Are you killing illness-causing germs, or just spreading them around?
November 21, 2017

Are you killing illness-causing germs, or just spreading them around?

You likely have a few cleaning products and disinfectants under the sink. Without looking at their back labels, do you know how much time each product requires to do what it claims?

We often believe that simply applying a disinfectant product and wiping it off will get the job done, eliminating harmful bacteria after activities like cutting raw chicken or simply cleaning door handles and knobs during cold and flu season. But disinfectants are often misused, resulting in dangerous bacterial growth such as E.Coli, Salmonella and more. And if you're only using wipes, you and your family may be facing even more health risks.

Most cleaners don't disinfect, and most disinfectants don't clean.

Understanding the distinction between cleaning, sanitizing and disinfecting is important. While cleaning refers to the physical or mechanical removal of dirt and grime, as well as a portion of the germs on a given surface, sanitizing means reducing germ colonies down to a less dangerous level. Disinfecting means to kill all applicable bacteria and viruses on a surface to an EPA-designated extremely low tolerance.

Handling raw meat? Got a little one in diapers, or a family member with the flu? If you're dealing with potentially harmful bacteria and viruses, you'll need to disinfect the surfaces, not just clean them.

Kill time is critical

All disinfecting products need to stay wet on the surface for a specific length of time to kill all bacteria and viruses. This is referred to as "kill time" and/or "contact time." While disinfecting wipes seem convenient, getting them to do their intended job is tougher than you'd expect. They're often used incorrectly, making them far less useful than one might think in the fight against illness-causing bacteria.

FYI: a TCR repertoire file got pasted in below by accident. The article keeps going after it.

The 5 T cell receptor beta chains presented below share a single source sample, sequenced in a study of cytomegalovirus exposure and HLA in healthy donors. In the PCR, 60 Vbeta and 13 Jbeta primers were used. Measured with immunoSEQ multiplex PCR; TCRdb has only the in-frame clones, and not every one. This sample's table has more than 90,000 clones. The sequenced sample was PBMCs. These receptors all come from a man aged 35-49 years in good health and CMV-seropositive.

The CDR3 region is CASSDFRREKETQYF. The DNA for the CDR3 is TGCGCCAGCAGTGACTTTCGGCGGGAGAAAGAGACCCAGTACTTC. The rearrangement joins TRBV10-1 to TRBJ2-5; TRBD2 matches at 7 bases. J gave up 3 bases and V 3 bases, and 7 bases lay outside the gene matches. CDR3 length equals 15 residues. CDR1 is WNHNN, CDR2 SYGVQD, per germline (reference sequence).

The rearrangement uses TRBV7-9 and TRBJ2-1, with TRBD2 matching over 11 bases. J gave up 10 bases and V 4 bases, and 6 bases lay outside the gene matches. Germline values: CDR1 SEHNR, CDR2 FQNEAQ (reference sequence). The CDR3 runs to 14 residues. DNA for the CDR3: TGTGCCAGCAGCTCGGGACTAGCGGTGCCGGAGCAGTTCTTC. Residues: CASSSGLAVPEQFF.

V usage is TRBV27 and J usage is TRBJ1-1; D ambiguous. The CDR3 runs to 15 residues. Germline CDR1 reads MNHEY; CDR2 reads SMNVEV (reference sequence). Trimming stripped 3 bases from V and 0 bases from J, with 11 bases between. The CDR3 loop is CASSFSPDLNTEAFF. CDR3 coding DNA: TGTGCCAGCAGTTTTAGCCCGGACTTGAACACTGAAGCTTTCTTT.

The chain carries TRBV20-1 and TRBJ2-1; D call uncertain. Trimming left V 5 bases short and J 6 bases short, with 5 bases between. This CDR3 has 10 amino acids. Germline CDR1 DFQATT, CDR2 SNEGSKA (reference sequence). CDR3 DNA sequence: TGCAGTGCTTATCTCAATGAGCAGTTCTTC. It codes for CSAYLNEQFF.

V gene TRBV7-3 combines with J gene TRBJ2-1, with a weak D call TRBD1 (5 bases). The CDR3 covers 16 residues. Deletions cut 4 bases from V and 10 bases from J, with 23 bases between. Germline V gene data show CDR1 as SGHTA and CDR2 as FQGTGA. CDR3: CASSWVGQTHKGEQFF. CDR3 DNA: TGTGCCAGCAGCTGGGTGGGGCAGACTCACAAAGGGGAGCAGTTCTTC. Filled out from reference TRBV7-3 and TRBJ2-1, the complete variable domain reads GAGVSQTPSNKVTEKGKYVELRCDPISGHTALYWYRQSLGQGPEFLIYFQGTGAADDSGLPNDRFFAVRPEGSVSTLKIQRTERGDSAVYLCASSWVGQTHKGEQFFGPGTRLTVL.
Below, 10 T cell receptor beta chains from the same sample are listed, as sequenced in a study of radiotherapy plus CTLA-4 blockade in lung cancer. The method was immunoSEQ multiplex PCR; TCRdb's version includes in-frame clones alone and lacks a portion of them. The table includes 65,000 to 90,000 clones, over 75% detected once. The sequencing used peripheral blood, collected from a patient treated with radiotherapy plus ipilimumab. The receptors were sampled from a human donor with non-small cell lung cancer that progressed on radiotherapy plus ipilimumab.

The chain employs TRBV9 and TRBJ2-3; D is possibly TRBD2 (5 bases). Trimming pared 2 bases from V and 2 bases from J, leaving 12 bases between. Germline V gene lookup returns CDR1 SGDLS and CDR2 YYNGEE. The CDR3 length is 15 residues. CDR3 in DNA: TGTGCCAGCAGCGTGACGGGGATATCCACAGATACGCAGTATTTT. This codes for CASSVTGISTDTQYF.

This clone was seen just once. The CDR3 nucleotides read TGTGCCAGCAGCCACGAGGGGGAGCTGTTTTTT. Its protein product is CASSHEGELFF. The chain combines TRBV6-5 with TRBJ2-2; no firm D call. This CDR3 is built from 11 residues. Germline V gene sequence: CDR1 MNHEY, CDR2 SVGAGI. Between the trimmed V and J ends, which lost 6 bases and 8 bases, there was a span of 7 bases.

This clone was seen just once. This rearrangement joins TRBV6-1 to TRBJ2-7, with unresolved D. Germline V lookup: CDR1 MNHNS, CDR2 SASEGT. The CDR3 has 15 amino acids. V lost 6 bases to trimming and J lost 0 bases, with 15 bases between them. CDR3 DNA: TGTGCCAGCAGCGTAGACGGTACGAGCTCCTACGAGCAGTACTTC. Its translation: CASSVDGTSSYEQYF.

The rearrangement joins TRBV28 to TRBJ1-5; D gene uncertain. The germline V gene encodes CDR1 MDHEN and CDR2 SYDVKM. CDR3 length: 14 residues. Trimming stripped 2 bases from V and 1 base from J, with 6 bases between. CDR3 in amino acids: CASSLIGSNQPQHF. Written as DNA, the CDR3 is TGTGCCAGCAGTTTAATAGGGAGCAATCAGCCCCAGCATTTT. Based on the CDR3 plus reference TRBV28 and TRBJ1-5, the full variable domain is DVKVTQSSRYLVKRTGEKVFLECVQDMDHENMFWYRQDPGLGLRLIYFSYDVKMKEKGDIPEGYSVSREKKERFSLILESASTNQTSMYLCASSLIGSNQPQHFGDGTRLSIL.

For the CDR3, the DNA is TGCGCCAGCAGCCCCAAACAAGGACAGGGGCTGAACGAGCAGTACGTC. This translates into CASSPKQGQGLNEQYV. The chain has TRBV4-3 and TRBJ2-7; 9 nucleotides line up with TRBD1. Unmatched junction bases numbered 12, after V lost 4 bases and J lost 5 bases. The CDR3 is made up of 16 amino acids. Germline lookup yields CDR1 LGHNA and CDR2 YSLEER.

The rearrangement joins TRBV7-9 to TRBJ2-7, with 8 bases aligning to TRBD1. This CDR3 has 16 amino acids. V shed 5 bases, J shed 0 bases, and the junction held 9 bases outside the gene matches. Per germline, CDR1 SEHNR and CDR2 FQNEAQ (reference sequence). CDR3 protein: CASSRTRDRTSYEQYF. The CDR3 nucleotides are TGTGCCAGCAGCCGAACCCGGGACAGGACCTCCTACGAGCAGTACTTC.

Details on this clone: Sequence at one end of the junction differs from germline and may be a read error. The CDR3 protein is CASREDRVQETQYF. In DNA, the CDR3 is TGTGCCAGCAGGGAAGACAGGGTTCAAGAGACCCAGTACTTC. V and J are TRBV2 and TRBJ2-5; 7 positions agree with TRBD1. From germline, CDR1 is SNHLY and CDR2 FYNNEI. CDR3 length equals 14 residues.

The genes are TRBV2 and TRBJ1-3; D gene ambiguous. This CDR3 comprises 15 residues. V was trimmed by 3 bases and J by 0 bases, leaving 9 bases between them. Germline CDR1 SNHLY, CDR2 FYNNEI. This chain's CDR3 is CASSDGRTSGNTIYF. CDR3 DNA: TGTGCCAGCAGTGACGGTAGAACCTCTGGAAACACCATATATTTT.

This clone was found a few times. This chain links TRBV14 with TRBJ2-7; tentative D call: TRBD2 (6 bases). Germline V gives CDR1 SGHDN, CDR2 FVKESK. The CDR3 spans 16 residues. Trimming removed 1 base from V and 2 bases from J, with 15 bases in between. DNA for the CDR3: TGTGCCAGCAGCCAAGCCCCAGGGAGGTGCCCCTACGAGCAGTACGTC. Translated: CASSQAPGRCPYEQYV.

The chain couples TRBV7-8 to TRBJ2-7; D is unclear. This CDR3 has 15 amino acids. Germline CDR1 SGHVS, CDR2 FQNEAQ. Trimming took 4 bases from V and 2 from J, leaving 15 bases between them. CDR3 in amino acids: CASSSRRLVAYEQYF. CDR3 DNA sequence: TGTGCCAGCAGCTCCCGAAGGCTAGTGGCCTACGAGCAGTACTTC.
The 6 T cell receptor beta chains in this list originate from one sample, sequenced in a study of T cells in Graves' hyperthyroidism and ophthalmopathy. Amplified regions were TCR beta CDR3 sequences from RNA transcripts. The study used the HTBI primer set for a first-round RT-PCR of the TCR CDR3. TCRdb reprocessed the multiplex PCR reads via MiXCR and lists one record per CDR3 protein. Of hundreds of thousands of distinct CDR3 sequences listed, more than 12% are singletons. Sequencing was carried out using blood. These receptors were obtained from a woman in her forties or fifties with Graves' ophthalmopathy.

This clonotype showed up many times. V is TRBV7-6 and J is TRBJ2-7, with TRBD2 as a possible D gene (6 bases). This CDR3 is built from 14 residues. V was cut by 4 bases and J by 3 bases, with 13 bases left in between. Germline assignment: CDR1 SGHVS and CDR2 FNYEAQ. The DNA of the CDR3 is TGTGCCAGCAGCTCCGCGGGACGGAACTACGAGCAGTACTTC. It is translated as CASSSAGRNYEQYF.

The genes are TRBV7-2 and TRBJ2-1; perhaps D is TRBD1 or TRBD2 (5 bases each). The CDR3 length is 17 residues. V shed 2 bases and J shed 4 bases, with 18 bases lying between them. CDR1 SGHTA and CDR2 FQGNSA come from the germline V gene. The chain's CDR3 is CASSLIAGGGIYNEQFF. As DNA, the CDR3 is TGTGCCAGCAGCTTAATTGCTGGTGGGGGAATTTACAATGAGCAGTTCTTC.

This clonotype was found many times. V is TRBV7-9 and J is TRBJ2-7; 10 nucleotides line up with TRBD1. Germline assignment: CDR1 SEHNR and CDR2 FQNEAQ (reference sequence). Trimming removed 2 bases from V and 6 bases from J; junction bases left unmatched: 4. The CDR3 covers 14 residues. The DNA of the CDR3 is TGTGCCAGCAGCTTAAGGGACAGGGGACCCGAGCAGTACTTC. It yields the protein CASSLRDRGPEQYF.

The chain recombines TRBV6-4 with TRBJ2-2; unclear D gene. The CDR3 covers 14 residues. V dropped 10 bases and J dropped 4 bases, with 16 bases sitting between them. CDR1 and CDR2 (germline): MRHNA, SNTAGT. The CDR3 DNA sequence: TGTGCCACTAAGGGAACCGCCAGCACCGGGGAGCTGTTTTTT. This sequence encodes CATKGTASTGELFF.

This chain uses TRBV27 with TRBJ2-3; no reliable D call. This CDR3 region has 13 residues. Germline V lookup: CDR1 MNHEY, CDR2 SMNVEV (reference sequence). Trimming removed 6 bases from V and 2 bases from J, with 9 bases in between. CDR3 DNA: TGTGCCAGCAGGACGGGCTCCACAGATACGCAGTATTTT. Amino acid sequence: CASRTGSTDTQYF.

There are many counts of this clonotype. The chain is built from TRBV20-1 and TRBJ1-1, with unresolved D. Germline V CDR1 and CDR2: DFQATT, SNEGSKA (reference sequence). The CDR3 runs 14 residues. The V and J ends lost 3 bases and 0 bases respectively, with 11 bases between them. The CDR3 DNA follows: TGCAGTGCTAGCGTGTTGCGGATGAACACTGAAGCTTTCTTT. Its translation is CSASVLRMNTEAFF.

The kill time of a disinfectant varies by product, and can always be found on the product label. Disinfectant wipes typically instruct you to leave the cleaning surface visibly wet for 4-10 minutes, in order to eliminate dangerous illness-causing bacteria including Staph, E. Coli, Salmonella, MRSA, Norovirus, cold, flu and more.

Remember, disinfectants only work while wet. If a disinfectant dries quickly, EPA regulations (and, often, the product's label) dictate that it must be reapplied until the total kill time is reached.

Disinfectant products can often have a high alcohol content, used to kill bacteria and viruses by breaking down cell proteins. However, alcohol can also cause the liquid to evaporate quickly, making it ineffective if it dries before the kill time is met. Bleach is also popular in wipes, killing bacteria through oxidation of cells. But both bleach and alcohol can damage and discolor certain surfaces.

How often do you stand and wait to ensure your wiped surfaces stay wet? Do you have all afternoon to reapply wipes to each surface you're cleaning to ensure that it remains wet for several minutes? If it dries before the kill time is met, then you haven't fully disinfected. Illness and disease-causing pathogens could still be there.

Your best line of illness defense: effective cleaning, sanitizing & disinfecting

As an alternative to wipes, a disinfectant spray cleaner may offer the better option. It can apply more liquid to the surface, and as a result is more likely to leave a surface wet for the required time than a wipe, without the need for reapplication. It also allows you to reach crack and crevice areas that wipes can't penetrate.

Learn about Simple Green disinfectant products here.

Did you know? The word "désinfecter" originated in France in the late 1500s, when medicine began using surface chemistry to combat the spread of disease caused by harmful biological organisms outside of the human body – the birth of disinfectants.